There are four major benefits that social innovation presents. It restores trust in business – over 54% of companies in the Accenture Strategy Competitive Agility Index[2]experienced a material drop in trust and conservatively lost out on $180BN in revenue. It also allows for Growth and Inclusion at scale – the world’s largest problems viewed as business opportunities are collectively estimated to be worth $12–17 trillion by 2030. It plays a role in attracting and retaining talent – around 6 in 10 millennials indicate that a “sense of purpose” is a major factor in their decision to work for their current employer. Lastly, there is a financial correlation – companies with consistently high responsibility performance, measured through Environmental, Social, and Governance (ESG) ratings, outperform their peers financially an average 13.4% increase on return to shareholders.

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Accenture Social Innovators is a program designed to catalyse opportunities to create positive social impact through client and ecosystem collaboration. To up-skill, connect, and showcase our people as social innovators. In FY20 we are scaling social innovators across all dimensions of Accenture. Underpinned by the global community, the certification program which is a work in progress offers insights and methods for client engagement, social innovation ecosystem, KPIs, and measurement of success.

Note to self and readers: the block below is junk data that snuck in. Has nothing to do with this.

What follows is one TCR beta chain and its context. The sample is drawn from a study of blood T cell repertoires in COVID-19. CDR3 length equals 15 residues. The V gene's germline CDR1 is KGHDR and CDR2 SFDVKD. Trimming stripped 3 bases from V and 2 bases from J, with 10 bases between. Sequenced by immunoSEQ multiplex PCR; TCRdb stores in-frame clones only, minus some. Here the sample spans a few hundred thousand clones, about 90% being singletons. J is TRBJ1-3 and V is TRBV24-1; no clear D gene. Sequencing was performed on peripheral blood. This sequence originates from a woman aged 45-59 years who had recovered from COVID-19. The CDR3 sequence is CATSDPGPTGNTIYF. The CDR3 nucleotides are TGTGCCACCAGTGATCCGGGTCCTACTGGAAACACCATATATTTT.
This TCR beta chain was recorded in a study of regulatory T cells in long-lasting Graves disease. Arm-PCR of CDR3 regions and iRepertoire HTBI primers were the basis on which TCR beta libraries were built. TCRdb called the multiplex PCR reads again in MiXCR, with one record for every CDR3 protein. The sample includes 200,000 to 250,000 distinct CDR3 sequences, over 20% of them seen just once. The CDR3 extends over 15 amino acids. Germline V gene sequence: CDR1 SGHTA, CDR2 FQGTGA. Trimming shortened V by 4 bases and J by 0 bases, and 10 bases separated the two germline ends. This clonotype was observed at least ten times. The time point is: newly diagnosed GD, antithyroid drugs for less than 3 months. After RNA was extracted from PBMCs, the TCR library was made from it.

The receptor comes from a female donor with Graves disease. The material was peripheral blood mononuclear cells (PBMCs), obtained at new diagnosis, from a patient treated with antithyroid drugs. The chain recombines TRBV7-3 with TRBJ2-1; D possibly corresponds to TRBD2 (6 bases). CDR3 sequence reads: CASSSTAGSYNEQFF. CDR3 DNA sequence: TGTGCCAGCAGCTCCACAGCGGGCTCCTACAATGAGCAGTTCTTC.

At present, we are creating a robust role for Social Innovation in our Accenture operating model. We are working with the Social Innovators Global Platform Leadership team to create an operating model for including social innovation in our business. This will enable us to operationalise social innovation from idea generation, building capabilities and capacity of employees to be certified social innovators, amplification through communities of practice, converting demand generation into deals, and serving as a triage function for those navigating from where to go to pursue a great opportunity or bring life to an idea. Our ambition is to become the SA change agent in the New by changing the very concept of how business is conducted with broad ecosystem consciousness. We also aim to be market leaders in RB and the first to come to our clients’ minds as their strategic partner in helping them grow into a responsible future. This will enable us to truly deliver on our purpose of Unlocking Africa’s abundance for all and shaping the destiny of the continent.

[1]Seeking New Leadership – Responsible leadership for a sustainable and equitable world. Available at:

[2]Formula Won – A new way to measure Corporate Competitiveness. Available at:

Khethiwe Nkuna is the Head of Corporate Citizenship and Inclusion and Diversity at Accenture, Africa